Films & Feni: Spice Raja, Tandoori Rani

Posted on December 3, 2008


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DEC 4, 2008 – I EXPECTED THE FILMS HERE TO BE REVEALING in ways I never expected, sure, but considering that it featured a Hinglish song sequence, with lyrics along the lines of, “I am your spice raja, you are my tandoori rani,” Tandoori Love managed to surpass my wildest non-expectations. Director Oliver Paulus clearly caught a couple of our worst naach-gaana romances, and, after a hearty chuckle, he clearly went, “Oh, those crazee Indians, always singing and dancing.” And so, apparently, he’s decided to fashion a love triangle in Switzerland (insert meta nod here, this being the Mecca of foreign locations for Bollywood productions) that even includes a song where the lovelorn heroine roams the streets, imaging that every other face belongs to the man she’s pining for. That this man is played by Vijay Raaz offers the only ounce of comfort in an otherwise distressingly slight culture-clash romantic comedy.

VIJAY RAAZ GOT HIS SECOND FESTIVAL OUTING IN Raja Menon’s tightly narrated Barah Aana, the story of three have-nots (Raaz, Naseeruddin Shah, Arjun Mathur) who decide to make life better for themselves by extorting money from the haves. Another film would have made this audience-pleasing David-getting-the-better-of-Goliath business the centre of its attention, lavishing its energies on tickling our most subversive wish-fulfillment fantasies, but Menon devotes an entire hour (of his hour-and-a-half film) to simply letting his leads breathe. By opting for character over contrivance, detail over plot dynamics – the get-rich-quick scheme the trio dreams up appears almost an afterthought – Barah Aana develops as much into a special kind of wryly observed social drama (that, thankfully, doesn’t bludgeon us with its thesis points) as an opportunity for its superb leads to flex their chops. Watch Raaz graduate from bidi-maachis to cigarettes and lighters, watch his corresponding amplification in swagger, and then wonder why we see so little of this marvellous actor these days, even in the multiplexes.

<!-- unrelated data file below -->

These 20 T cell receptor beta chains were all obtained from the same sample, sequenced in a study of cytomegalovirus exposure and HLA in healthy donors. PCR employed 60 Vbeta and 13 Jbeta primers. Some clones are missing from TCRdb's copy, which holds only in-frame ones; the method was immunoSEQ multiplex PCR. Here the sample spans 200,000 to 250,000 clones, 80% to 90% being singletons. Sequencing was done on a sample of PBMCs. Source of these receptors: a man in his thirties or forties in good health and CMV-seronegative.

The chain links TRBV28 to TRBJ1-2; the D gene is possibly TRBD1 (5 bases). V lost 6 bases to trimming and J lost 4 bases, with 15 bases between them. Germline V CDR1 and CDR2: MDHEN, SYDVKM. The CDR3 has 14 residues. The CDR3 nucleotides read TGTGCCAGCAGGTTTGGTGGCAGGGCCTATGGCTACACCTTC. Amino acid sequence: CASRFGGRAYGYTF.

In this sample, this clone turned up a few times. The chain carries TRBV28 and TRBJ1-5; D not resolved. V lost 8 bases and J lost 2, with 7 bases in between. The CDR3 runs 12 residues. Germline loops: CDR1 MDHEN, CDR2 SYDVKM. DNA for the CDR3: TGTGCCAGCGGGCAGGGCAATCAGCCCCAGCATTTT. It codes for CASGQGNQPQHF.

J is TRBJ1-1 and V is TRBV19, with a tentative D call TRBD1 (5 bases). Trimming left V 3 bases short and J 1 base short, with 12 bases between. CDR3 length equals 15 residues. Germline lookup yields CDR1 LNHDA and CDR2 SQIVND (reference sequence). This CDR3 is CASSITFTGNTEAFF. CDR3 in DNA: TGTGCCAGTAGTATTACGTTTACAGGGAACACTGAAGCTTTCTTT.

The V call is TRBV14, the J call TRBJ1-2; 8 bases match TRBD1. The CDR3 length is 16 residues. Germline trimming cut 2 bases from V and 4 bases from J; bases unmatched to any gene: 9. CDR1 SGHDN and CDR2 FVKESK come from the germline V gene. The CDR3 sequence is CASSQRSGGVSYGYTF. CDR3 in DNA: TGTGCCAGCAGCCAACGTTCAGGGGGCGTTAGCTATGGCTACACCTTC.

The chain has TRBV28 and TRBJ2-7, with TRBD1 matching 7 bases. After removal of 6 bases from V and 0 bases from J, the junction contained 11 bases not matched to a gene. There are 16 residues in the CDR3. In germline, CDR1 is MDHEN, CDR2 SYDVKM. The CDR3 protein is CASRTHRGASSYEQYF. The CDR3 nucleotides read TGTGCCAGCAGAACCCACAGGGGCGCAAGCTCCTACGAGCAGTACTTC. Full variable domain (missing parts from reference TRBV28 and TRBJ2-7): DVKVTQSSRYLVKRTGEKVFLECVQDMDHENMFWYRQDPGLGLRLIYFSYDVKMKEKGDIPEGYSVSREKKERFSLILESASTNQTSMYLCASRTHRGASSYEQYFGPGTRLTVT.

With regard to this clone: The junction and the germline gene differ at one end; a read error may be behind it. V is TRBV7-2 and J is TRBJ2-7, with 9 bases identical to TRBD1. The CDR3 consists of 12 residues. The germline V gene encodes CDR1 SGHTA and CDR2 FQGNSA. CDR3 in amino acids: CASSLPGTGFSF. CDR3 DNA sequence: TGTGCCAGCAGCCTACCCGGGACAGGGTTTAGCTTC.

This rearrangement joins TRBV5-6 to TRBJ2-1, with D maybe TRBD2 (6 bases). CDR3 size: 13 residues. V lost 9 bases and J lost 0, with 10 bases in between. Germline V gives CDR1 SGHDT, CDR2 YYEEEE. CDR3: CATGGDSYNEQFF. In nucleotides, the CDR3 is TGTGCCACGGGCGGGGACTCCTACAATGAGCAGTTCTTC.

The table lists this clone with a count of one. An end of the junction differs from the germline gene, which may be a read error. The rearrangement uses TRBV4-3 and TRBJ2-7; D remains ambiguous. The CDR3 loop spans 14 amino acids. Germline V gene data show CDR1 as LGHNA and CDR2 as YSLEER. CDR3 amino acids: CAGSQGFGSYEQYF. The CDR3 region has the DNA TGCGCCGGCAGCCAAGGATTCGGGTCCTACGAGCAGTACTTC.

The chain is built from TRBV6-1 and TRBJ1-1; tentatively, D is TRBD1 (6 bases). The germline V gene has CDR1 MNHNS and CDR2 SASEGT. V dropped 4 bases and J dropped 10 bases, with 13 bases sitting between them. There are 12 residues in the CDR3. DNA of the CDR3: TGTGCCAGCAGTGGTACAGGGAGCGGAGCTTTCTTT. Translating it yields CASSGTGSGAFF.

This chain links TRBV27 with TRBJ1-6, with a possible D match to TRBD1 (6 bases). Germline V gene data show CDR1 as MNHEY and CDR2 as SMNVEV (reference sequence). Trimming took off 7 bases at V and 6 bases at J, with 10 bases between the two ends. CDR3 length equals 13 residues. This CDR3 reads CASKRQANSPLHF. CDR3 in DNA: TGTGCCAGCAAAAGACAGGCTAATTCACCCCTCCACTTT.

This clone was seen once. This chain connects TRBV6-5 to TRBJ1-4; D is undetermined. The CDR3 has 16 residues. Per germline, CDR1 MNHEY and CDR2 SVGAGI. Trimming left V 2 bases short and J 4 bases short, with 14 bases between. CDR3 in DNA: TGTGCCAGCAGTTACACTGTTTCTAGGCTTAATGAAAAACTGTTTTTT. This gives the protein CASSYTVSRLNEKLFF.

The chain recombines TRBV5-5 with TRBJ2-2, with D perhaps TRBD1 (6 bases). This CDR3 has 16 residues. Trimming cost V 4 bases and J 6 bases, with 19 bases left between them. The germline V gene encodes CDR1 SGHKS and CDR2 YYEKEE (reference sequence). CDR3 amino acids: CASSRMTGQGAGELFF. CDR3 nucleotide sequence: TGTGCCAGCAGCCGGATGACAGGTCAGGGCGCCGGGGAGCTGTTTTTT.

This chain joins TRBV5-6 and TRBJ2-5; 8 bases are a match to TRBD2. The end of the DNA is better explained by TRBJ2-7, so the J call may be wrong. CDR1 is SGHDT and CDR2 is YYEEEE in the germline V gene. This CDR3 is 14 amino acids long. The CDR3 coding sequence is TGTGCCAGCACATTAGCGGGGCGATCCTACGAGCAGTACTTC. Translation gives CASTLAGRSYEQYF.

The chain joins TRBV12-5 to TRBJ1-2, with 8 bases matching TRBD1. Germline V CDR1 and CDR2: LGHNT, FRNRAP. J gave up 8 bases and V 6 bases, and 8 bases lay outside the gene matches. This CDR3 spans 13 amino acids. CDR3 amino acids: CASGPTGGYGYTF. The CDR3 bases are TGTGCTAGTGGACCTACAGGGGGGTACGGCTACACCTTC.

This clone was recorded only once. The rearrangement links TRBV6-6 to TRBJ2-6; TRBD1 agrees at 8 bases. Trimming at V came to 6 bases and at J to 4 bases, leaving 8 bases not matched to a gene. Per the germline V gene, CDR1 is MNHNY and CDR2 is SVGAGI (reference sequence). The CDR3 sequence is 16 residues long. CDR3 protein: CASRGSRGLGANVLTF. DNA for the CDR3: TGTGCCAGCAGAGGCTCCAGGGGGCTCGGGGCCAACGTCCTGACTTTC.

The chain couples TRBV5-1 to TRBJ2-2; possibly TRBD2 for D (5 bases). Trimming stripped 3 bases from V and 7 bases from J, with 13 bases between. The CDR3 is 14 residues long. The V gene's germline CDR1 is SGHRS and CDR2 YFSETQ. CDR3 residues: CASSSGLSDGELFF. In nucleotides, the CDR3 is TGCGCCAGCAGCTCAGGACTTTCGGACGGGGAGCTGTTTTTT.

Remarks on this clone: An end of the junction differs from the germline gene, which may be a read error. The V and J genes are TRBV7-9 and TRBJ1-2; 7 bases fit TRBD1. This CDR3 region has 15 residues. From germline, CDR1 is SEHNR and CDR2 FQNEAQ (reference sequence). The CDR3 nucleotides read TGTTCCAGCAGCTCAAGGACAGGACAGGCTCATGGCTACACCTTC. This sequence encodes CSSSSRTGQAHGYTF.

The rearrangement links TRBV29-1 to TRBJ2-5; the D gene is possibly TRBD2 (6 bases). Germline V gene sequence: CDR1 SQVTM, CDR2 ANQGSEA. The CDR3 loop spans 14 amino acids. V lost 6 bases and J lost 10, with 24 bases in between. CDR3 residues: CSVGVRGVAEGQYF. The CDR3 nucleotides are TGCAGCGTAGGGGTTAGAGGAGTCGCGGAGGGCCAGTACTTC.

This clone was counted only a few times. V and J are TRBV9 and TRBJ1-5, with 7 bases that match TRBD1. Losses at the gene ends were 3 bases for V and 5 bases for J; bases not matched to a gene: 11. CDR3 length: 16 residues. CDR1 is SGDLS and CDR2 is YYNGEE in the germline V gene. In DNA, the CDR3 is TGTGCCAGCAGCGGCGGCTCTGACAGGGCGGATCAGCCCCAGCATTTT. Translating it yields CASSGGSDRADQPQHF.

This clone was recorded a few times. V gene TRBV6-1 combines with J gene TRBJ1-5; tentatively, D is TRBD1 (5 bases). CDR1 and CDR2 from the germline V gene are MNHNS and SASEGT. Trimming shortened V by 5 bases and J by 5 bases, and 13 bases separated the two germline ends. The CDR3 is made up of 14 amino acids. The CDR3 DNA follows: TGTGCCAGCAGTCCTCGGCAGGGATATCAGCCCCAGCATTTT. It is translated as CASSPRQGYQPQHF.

WITH THE FESTIVAL BEGINNING TO WIND DOWN, it was no surprise to see a few theatres practically empty during screenings (like that of Ghatak’s Subarnarekha, but then most cinephiles have probably checked this one off their lists). The long, winding lines for KP Kumaran’s Akasha Gopuram, therefore, were a heartening sign that this much-buzzed-about Malayalam adaptation of Ibsen’s The Master Builder was indeed going to be something special. Imagine the disappointment, then, when the film turned out to be a literal, static and extremely stagy affair, with little effort at transforming a piece of theatre into cinema. Kumaran appears so enamoured by his source, his reverence is manifest in lines that don’t seem to have been translated so much as transliterated, with no sense of place or period. It was depressing to see this cast of heavyweights (led by a curiously leaden Mohanlal) flounder about, attempting to make the best of an impossible situation, though any film with the sense to cast Bharat Gopi deserves at least an iota of credit.

AND IT WAS FINALLY THERE, THE CLOSING CEREMONY to which I somehow wangled a ticket. News had already leaked out about the winners, and the efficacy of the grapevine was confirmed when Malini Fonseka did walk away with a special jury prize, for her wonderful performance in Akasa Kusum. The ceremony, therefore, was totally without surprises. Even the speeches by various dignitaries conformed tightly to pre-written scripts, versions of which we’ve heard endlessly over the years, and the only moment I sat up was when Chief Guest Kamal Hassan somehow worked “equipoise” into his address to the audience. Subsequently, Majid Majidi’s The Song of Sparrows closed the festival, and it was a typically Chaplinesque entry from this Iranian master of minimalist manipulation. Humour and pathos come together seamlessly in this story of yet another little man losing something of value and spending the rest of the film trying to regain it. If its easy familiarity made The Song of Sparrows a somewhat unspectacular way to end a fortnight of films, at least people walked home happy, and who’s to say that’s not a function of the cinema.

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